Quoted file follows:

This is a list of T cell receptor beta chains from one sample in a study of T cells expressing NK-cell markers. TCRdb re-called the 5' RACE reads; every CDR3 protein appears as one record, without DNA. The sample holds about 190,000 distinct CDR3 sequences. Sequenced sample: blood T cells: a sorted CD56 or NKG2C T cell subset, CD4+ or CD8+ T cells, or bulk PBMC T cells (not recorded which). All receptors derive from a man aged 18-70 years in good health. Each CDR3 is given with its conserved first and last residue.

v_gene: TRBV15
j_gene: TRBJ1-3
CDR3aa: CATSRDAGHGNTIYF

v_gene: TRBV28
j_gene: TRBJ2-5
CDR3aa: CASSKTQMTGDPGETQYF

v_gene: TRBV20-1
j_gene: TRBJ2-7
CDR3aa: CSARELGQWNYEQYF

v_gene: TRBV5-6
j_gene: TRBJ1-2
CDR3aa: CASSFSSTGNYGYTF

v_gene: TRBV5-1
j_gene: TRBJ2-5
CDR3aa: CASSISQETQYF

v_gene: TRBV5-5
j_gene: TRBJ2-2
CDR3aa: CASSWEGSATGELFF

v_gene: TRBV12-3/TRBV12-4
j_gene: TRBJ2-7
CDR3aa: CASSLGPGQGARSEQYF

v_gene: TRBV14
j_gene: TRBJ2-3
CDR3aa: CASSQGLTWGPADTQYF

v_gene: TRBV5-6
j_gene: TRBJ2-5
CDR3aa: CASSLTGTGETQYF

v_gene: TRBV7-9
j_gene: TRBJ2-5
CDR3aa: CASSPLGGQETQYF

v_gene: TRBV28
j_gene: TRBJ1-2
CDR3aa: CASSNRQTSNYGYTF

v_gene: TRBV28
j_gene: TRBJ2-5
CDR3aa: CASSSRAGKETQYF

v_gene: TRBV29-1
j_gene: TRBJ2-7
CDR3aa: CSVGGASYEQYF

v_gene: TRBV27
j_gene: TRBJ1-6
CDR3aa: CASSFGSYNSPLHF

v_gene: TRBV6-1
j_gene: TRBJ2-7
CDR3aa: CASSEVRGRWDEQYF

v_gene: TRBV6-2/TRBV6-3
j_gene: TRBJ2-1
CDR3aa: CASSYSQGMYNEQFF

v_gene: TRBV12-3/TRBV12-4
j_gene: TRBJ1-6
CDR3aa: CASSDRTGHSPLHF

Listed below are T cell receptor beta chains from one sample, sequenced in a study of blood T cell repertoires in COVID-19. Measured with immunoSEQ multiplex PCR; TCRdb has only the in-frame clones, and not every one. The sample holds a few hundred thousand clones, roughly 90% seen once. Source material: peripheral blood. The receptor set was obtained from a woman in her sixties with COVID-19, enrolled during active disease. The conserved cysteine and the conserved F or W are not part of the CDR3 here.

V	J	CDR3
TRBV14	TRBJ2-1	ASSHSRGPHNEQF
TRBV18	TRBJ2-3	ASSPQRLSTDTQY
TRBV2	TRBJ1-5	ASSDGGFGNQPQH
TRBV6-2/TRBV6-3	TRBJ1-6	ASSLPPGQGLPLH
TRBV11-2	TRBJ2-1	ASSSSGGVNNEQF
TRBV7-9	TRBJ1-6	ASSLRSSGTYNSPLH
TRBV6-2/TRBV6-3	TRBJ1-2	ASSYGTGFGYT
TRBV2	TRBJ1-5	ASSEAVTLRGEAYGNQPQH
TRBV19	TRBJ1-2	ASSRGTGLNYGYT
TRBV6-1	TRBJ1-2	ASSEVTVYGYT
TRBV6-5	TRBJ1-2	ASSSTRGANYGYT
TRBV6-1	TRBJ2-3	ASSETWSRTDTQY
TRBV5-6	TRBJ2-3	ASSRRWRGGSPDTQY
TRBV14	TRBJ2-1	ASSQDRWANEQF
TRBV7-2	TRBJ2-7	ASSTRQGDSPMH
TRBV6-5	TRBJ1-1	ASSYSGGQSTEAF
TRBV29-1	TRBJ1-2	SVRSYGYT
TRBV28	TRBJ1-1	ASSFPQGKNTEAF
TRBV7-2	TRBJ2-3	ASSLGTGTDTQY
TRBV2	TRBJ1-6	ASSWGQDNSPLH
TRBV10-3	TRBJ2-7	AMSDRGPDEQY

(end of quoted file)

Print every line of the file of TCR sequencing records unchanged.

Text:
This is a list of T cell receptor beta chains from one sample in a study of T cells expressing NK-cell markers. TCRdb re-called the 5' RACE reads; every CDR3 protein appears as one record, without DNA. The sample holds about 190,000 distinct CDR3 sequences. Sequenced sample: blood T cells: a sorted CD56 or NKG2C T cell subset, CD4+ or CD8+ T cells, or bulk PBMC T cells (not recorded which). All receptors derive from a man aged 18-70 years in good health. Each CDR3 is given with its conserved first and last residue.

v_gene: TRBV15
j_gene: TRBJ1-3
CDR3aa: CATSRDAGHGNTIYF

v_gene: TRBV28
j_gene: TRBJ2-5
CDR3aa: CASSKTQMTGDPGETQYF

v_gene: TRBV20-1
j_gene: TRBJ2-7
CDR3aa: CSARELGQWNYEQYF

v_gene: TRBV5-6
j_gene: TRBJ1-2
CDR3aa: CASSFSSTGNYGYTF

v_gene: TRBV5-1
j_gene: TRBJ2-5
CDR3aa: CASSISQETQYF

v_gene: TRBV5-5
j_gene: TRBJ2-2
CDR3aa: CASSWEGSATGELFF

v_gene: TRBV12-3/TRBV12-4
j_gene: TRBJ2-7
CDR3aa: CASSLGPGQGARSEQYF

v_gene: TRBV14
j_gene: TRBJ2-3
CDR3aa: CASSQGLTWGPADTQYF

v_gene: TRBV5-6
j_gene: TRBJ2-5
CDR3aa: CASSLTGTGETQYF

v_gene: TRBV7-9
j_gene: TRBJ2-5
CDR3aa: CASSPLGGQETQYF

v_gene: TRBV28
j_gene: TRBJ1-2
CDR3aa: CASSNRQTSNYGYTF

v_gene: TRBV28
j_gene: TRBJ2-5
CDR3aa: CASSSRAGKETQYF

v_gene: TRBV29-1
j_gene: TRBJ2-7
CDR3aa: CSVGGASYEQYF

v_gene: TRBV27
j_gene: TRBJ1-6
CDR3aa: CASSFGSYNSPLHF

v_gene: TRBV6-1
j_gene: TRBJ2-7
CDR3aa: CASSEVRGRWDEQYF

v_gene: TRBV6-2/TRBV6-3
j_gene: TRBJ2-1
CDR3aa: CASSYSQGMYNEQFF

v_gene: TRBV12-3/TRBV12-4
j_gene: TRBJ1-6
CDR3aa: CASSDRTGHSPLHF

Listed below are T cell receptor beta chains from one sample, sequenced in a study of blood T cell repertoires in COVID-19. Measured with immunoSEQ multiplex PCR; TCRdb has only the in-frame clones, and not every one. The sample holds a few hundred thousand clones, roughly 90% seen once. Source material: peripheral blood. The receptor set was obtained from a woman in her sixties with COVID-19, enrolled during active disease. The conserved cysteine and the conserved F or W are not part of the CDR3 here.

V	J	CDR3
TRBV14	TRBJ2-1	ASSHSRGPHNEQF
TRBV18	TRBJ2-3	ASSPQRLSTDTQY
TRBV2	TRBJ1-5	ASSDGGFGNQPQH
TRBV6-2/TRBV6-3	TRBJ1-6	ASSLPPGQGLPLH
TRBV11-2	TRBJ2-1	ASSSSGGVNNEQF
TRBV7-9	TRBJ1-6	ASSLRSSGTYNSPLH
TRBV6-2/TRBV6-3	TRBJ1-2	ASSYGTGFGYT
TRBV2	TRBJ1-5	ASSEAVTLRGEAYGNQPQH
TRBV19	TRBJ1-2	ASSRGTGLNYGYT
TRBV6-1	TRBJ1-2	ASSEVTVYGYT
TRBV6-5	TRBJ1-2	ASSSTRGANYGYT
TRBV6-1	TRBJ2-3	ASSETWSRTDTQY
TRBV5-6	TRBJ2-3	ASSRRWRGGSPDTQY
TRBV14	TRBJ2-1	ASSQDRWANEQF
TRBV7-2	TRBJ2-7	ASSTRQGDSPMH
TRBV6-5	TRBJ1-1	ASSYSGGQSTEAF
TRBV29-1	TRBJ1-2	SVRSYGYT
TRBV28	TRBJ1-1	ASSFPQGKNTEAF
TRBV7-2	TRBJ2-3	ASSLGTGTDTQY
TRBV2	TRBJ1-6	ASSWGQDNSPLH
TRBV10-3	TRBJ2-7	AMSDRGPDEQY